How many befuddled Anchorage voters in the last election opened their voting packet and stared blankly at the enclosed ballot, wondering: Who in the heck are these people running for School Board? Are they conservatives? Liberals? Have I ever heard of them before?
While sources of information readily were available about the hopefuls before the city's first mail-in balloting, not everybody, apparently, paid much attention to school board candidates. The election showed that.
Candidates in the mayoral race, for instance, drew 76,906 votes, and even the Girdwood parking enforcement proposition drew 74,706 votes. The three at-large school board races had an average of about 62,000 votes each. One of the races, won by Elisa Snelling, drew nearly 20,000 fewer votes than the mayoral contest.
That is not good news. Some voters, my unscientific sampling found, blew off the school board races because they had never heard of the candidates or had no inkling of what their politics might be. That, of course, is by design.
In the heady days of the Anchorage municipality's creation in the mid-1970s, those who hammered out its charter believed they had hit upon a way to ensure better government. They would ignore human nature and protect the people's wishes and needs from evil politics. The city would come first. The charter they crafted commanded "all municipal elections shall be nonpartisan" and they set up a school board elected "at-large."
Those mandates have led to a years-long charade. The dictum on nonpartisanship denies the average voter basic information about a candidate, his or her politics. The at-large school board elections only work to distance school board candidates and members from voters.
While Anchorage's 11-member Assembly is divided into six districts — five two-member districts and a single-member downtown district — charter writers envisioned something quite different for the school board.
Its members represent, for all intents and purposes, one huge district. Each board member is accountable to all of the city's nearly 220,000 registered voters — and, because of that, to nobody in particular. Because the board members are elected at-large, it is even entirely possible all of them could come from a single section of the city, though that is not the case today.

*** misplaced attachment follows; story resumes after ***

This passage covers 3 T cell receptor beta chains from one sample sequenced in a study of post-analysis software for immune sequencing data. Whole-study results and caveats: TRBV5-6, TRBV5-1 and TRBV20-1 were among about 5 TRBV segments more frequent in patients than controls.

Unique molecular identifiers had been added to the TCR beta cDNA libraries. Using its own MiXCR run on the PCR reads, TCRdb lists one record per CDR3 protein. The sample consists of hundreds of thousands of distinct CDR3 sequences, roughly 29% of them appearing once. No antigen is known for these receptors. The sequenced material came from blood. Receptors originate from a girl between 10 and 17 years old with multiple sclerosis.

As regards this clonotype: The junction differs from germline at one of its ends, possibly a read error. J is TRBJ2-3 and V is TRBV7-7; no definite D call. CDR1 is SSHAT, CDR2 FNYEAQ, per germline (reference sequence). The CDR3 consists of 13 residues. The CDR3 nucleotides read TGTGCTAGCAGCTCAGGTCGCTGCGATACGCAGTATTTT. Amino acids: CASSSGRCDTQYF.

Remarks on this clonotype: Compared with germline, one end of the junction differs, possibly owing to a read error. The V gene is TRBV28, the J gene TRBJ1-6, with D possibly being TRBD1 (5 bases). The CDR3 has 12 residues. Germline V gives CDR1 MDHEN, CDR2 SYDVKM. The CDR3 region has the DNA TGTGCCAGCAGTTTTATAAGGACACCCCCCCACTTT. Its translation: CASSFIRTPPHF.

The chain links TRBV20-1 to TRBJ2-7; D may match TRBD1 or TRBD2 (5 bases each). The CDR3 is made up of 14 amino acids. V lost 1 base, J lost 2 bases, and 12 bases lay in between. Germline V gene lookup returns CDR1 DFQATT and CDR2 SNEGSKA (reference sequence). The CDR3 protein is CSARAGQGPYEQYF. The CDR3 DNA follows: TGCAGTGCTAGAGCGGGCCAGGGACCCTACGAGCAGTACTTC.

Proponents will tell you the status quo keeps politics out of school business and policies; that each school board member represents all schools, not just a few; that partisanship is self-defeating in school matters; and, that there are no alliances or political clashes over limited resources. It is ridiculous, of course. Politics play a role in everything, and have since there were three of us. It is a hard-wired part of the human condition, whether we recognize it or not. The school board is not immune.
The Assembly was not set up the same way — and for good reason. The districts were established — despite the bow to nonpartisanship — to almost ensure politics. Anchorage residents are represented by someone accountable in a much smaller political subdivision, somebody residents know, somebody with an interest in their district and lives there, and somebody who is more easily accessible. The school board's at-large structure offers none of that.
It is difficult to understand how a board member overseeing the entirety of Anchorage's massive educational endeavor, with its $559 million general fund budget, 48,000 students, 6,000 employees and more than 90 schools, can adequately represent or deal with all the competing interests involved. It would seem easier and more efficient for them to live in and focus on representing an identifiable set of schools in a specific geographical area, such as an Assembly district. The way it is now, school board representation is diluted by sheer mass in a Pollyanna-ish construct aimed at making it appear the panel is insulated from politics.
Though it would require a change in charter language, Anchorage should consider forgetting about nonpartisanship when it comes to its elections. The masquerade is laughable — and has been for years. Besides, many voters believe political leanings are perhaps the most important thing to know about a candidate.
If the city wants voters to begin taking school board elections more seriously, it should consider dumping at-large voting and develop districts that will focus representation on smaller areas, the way it truly should be. That would allow a connection between a board member, or a candidate, and the people and schools of that district. The closer voters are to their elected representatives, the more direct the conversation, the better representation they will have. It the bedrock of the nowhere-to-run, nowhere-to-hide school of politics.
With such changes, perhaps the next time around, voters will not be so flummoxed in selecting and voting for school board candidates.
They might even come to know who they are.
Paul Jenkins is editor of the AnchorageDailyPlanet.com, a division of Porcaro Communications.
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